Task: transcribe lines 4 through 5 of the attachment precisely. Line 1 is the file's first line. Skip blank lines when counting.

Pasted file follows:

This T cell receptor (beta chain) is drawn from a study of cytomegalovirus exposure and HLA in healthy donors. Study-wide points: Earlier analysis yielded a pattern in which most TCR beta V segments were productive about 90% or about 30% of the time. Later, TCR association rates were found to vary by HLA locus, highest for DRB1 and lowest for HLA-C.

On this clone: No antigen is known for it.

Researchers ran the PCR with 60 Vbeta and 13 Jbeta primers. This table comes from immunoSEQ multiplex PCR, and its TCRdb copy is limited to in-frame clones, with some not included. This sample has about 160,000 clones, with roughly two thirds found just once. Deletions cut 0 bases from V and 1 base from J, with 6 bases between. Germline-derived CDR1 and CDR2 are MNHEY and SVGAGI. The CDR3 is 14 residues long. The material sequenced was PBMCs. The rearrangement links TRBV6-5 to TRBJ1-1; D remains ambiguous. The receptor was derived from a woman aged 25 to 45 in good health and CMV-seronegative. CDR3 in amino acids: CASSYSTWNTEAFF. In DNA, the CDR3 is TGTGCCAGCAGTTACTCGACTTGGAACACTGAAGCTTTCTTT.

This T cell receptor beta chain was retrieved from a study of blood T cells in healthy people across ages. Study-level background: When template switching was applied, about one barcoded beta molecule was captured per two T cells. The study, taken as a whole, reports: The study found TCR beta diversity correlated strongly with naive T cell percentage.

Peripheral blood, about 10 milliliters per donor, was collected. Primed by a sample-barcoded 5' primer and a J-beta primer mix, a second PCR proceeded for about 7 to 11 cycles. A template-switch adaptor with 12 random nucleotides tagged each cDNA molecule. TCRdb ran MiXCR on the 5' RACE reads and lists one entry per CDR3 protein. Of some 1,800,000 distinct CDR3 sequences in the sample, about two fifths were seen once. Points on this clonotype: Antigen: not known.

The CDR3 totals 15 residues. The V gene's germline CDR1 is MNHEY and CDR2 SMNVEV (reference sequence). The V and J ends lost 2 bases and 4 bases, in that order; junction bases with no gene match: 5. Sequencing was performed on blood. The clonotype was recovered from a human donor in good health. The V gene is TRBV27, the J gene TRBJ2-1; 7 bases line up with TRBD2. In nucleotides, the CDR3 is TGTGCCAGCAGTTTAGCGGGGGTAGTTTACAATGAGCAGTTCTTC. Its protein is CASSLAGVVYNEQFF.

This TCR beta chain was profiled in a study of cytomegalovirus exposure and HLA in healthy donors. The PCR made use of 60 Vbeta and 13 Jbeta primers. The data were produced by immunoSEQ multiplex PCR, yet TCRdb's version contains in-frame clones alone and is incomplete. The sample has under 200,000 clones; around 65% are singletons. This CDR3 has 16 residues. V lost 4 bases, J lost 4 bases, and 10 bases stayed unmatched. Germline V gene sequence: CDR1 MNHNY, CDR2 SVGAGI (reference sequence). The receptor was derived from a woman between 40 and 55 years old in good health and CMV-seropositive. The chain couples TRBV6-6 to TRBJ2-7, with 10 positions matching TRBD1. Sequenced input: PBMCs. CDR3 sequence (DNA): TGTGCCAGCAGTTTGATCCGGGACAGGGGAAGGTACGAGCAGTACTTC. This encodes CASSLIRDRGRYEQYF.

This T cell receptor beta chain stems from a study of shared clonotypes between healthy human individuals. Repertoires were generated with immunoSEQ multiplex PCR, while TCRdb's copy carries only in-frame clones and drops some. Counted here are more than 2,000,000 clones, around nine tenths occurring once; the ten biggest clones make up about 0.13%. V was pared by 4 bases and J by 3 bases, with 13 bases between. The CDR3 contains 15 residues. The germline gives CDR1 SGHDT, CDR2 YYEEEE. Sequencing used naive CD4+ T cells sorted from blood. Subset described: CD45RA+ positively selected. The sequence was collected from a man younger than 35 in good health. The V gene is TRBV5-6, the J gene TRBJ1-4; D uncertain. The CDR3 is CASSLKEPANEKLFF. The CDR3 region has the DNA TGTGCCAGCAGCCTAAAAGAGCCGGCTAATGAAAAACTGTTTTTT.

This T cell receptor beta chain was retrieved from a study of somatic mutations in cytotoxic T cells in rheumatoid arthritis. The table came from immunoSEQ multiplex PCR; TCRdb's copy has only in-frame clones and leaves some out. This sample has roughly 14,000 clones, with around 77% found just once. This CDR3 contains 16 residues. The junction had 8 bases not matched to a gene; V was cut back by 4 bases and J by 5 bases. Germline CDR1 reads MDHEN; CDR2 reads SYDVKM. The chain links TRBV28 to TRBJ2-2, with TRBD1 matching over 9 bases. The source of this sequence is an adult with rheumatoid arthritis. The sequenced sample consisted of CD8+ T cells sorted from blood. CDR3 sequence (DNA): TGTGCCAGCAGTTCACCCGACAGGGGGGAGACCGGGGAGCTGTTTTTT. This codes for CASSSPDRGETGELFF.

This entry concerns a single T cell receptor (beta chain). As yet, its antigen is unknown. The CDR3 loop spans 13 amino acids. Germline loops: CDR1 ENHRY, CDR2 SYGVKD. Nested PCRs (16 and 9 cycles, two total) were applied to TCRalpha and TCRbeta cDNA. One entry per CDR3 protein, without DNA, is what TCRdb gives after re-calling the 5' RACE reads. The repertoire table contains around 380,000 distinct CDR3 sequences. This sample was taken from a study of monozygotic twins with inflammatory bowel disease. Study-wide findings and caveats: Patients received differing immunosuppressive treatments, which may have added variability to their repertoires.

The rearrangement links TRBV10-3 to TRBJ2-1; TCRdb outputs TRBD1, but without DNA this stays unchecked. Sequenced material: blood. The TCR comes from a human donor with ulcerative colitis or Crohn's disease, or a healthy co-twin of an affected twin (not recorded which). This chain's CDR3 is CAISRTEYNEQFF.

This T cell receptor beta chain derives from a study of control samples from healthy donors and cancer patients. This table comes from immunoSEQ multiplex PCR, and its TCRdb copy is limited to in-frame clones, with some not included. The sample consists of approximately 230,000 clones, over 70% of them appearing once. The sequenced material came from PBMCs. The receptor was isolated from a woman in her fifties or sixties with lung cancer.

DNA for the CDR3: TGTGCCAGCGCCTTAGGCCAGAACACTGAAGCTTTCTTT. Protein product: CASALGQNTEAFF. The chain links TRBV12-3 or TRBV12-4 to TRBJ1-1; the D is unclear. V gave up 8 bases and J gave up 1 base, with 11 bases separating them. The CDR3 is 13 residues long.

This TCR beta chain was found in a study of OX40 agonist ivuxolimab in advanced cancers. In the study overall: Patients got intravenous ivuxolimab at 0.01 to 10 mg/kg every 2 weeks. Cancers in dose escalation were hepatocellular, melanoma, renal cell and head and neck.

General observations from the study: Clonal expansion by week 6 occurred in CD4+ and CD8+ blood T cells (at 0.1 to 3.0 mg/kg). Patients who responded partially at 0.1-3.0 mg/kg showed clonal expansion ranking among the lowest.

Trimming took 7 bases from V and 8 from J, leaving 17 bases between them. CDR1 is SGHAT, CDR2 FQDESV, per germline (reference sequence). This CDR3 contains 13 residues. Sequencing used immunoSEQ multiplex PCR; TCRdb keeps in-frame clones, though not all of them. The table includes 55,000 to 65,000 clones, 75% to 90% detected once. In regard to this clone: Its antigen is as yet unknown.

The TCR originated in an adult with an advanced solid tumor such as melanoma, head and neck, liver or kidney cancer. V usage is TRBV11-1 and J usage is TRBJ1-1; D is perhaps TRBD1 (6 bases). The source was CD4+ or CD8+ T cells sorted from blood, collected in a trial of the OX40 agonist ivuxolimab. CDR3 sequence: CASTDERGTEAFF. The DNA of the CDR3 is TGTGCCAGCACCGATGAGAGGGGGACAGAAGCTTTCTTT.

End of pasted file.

This T cell receptor beta chain was retrieved from a study of blood T cells in healthy people across ages. Study-level background: When template switching was applied, about one barcoded beta molecule was captured per two T cells. The study, taken as a whole, reports: The study found TCR beta diversity correlated strongly with naive T cell percentage.

Peripheral blood, about 10 milliliters per donor, was collected. Primed by a sample-barcoded 5' primer and a J-beta primer mix, a second PCR proceeded for about 7 to 11 cycles. A template-switch adaptor with 12 random nucleotides tagged each cDNA molecule. TCRdb ran MiXCR on the 5' RACE reads and lists one entry per CDR3 protein. Of some 1,800,000 distinct CDR3 sequences in the sample, about two fifths were seen once. Points on this clonotype: Antigen: not known.